High-touch care works – especially for seniors living with multiple and major chronic health challenges. And, JenCare makes high-touch care possible by keeping primary care physician patient panels small. In stark contrast to the national average of one doctor having 2,300 patients, JenCare PCPs serve between 350 and 450 patients = less than one fifth as many patients per doctor. JenCare adheres to the proven ChenMed approach where patients average 208 minutes of face-to-face time yearly with their primary care physician. That’s more than 10 times the national average for family and general physicians (20.3 minutes yearly). And the results are impressive: 50% fewer hospital admissions and 28.1% lower cost of care.
Caring for patients as soon as they are released from the hospital
We spoke with Crystal, an Acute Case Nurse, who among other things, works to ensure patients are quickly re-connected with their JenCare PCPs after ER visits and hospital discharges. Every day, Crystal receives an alert showing which JenCare patients have been admitted to the hospital. She then works with the hospital, each patient and often each patient’s family to get those patients into the clinic to see their JenCare doctor promptly after hospital discharge. And in many instances, Crystal and other JenCare transitional care leaders will use Circulation transportation services to escort patients from the hospital directly to the clinic as soon as they are discharged.
Crystal stands on the front-lines of a multi-faceted year-round JenCare initiative that lowers patient readmissions to the hospital. Statistics show that patients readmitted to hospitals are at increased risk of death. So, JenCare centers work diligently to keep both hospital admissions and readmission rates low. In addition to getting patients discharged from hospital in for timely appointments, the care team tirelessly works to educate patients on taking their medications; makes frequent well check/social calls to at-risk patients; speeds prescribed medications to patient homes, if not picked up on the way home from hospital discharge; arranges emergent food services to better nourish mending seniors; delivers nebulizers, diabetic shoes and provides a wide variety of social services – all personalized for each patient. Moreover, each week, JenCare teams meet to discuss their 40 most-at-risk patients (called “Top 40 panels”) and “How we can do even more for these patients.”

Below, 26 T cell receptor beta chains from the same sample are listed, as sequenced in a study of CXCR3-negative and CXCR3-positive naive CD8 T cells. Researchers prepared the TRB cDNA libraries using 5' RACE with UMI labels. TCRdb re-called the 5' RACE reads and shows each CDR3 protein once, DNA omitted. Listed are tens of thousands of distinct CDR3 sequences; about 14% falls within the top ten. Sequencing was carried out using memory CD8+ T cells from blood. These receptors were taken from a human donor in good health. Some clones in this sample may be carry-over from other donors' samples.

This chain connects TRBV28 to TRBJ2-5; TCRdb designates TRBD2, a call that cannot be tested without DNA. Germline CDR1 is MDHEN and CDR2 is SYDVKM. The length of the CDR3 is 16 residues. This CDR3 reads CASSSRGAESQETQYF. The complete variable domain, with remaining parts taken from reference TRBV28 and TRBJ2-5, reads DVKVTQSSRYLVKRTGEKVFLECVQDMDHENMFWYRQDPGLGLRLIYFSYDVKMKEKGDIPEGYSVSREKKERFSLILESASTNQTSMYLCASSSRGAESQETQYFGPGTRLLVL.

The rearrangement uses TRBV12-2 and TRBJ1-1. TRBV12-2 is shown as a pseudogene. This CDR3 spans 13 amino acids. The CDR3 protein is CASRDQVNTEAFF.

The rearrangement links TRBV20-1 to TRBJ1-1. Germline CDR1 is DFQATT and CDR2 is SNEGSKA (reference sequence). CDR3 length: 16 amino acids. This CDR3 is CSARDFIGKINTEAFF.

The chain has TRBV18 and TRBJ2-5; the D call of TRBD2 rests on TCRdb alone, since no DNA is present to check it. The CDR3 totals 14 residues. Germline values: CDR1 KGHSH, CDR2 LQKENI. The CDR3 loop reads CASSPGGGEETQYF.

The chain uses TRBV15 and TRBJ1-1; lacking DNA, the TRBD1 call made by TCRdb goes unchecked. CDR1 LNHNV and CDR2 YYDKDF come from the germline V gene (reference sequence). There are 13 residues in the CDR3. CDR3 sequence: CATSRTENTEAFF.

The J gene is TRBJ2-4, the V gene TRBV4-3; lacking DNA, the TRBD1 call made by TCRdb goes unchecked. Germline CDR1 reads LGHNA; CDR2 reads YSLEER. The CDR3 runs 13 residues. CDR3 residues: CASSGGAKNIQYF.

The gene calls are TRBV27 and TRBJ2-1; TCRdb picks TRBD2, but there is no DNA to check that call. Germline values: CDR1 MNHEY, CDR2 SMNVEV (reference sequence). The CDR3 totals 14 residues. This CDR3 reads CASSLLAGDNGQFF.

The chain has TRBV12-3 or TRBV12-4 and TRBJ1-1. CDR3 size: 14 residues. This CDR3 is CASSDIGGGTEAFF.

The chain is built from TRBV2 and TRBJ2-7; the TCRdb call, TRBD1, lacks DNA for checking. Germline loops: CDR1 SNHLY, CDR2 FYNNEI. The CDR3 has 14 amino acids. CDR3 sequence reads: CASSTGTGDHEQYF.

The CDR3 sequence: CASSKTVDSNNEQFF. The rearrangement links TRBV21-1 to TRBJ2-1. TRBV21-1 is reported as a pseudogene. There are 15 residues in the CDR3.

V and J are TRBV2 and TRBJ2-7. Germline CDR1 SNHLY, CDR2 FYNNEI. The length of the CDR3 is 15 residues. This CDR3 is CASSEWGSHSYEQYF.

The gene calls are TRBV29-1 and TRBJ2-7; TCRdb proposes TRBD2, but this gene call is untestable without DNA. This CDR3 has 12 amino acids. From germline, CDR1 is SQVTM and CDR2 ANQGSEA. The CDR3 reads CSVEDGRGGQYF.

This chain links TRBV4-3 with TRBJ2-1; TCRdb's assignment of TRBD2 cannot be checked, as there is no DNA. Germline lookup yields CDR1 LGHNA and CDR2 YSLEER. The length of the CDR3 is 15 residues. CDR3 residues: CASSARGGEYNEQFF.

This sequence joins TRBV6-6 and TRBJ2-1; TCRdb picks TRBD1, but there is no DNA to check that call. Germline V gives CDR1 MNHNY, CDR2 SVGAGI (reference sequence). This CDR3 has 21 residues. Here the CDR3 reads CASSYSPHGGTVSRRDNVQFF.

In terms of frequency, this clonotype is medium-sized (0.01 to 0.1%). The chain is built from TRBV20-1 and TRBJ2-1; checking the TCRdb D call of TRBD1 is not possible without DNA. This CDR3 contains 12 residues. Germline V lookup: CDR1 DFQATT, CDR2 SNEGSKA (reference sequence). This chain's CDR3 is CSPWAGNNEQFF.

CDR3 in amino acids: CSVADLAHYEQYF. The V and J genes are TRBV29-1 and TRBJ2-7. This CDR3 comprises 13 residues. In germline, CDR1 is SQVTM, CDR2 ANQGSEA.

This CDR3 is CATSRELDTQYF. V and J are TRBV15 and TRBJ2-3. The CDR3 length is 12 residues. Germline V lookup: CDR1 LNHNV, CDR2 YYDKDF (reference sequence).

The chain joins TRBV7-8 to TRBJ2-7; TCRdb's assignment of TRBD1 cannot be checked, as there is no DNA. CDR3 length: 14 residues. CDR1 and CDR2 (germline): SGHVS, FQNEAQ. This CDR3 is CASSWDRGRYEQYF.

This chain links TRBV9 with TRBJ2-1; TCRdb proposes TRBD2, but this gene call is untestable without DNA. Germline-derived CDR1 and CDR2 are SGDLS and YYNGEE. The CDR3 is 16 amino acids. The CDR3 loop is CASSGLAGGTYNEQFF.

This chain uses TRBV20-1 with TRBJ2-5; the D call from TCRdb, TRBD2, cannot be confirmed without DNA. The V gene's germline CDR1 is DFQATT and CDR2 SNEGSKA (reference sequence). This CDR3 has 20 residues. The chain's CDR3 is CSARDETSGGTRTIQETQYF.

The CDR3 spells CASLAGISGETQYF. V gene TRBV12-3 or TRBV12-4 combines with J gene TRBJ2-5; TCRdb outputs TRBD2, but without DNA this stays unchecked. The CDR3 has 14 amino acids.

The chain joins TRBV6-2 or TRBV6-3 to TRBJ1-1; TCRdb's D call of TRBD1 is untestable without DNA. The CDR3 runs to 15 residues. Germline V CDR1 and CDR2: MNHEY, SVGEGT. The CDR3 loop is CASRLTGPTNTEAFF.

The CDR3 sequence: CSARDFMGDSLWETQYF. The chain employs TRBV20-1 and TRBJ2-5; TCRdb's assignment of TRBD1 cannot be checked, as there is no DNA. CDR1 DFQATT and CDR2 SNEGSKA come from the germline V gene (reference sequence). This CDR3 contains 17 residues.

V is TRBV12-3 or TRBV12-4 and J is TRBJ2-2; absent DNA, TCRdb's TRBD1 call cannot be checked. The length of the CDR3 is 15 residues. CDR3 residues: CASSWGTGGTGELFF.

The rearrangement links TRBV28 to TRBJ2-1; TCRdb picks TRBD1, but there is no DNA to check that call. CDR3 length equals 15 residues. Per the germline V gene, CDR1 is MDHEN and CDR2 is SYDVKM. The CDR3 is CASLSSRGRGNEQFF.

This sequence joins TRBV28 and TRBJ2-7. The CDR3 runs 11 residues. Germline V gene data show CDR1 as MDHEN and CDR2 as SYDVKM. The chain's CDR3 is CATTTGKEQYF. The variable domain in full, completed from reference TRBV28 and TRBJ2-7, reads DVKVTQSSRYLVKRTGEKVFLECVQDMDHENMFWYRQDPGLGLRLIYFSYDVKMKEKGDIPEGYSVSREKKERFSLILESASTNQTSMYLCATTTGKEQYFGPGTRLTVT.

As a result, JenCare KY’s readmission rates are significantly lower than the national average reported by CMS (about 20%). In fact, Jencare’s Louisville hospital readmission rates sunk as low as single digits in 2018. More to come on this!
Building a culture that leads to better patient care
When visiting JenCare, we were struck by the emphasis the company has placed on driving culture for both patients and staff. In just about every room we were in, we saw posters explaining the company’s mission, vision and values. For employees, we heard about softball leagues, chili cook-offs, in-house contests with prizes and other initiatives to keep morale high. For patients, we heard about several community events including one with an Elvis impersonator, smoking cessation seminars, even reunions for the graduates of those smoking cessation courses.
As Tom puts it, “We invest in our people because we know that love, accountability and passion enhance patient care.”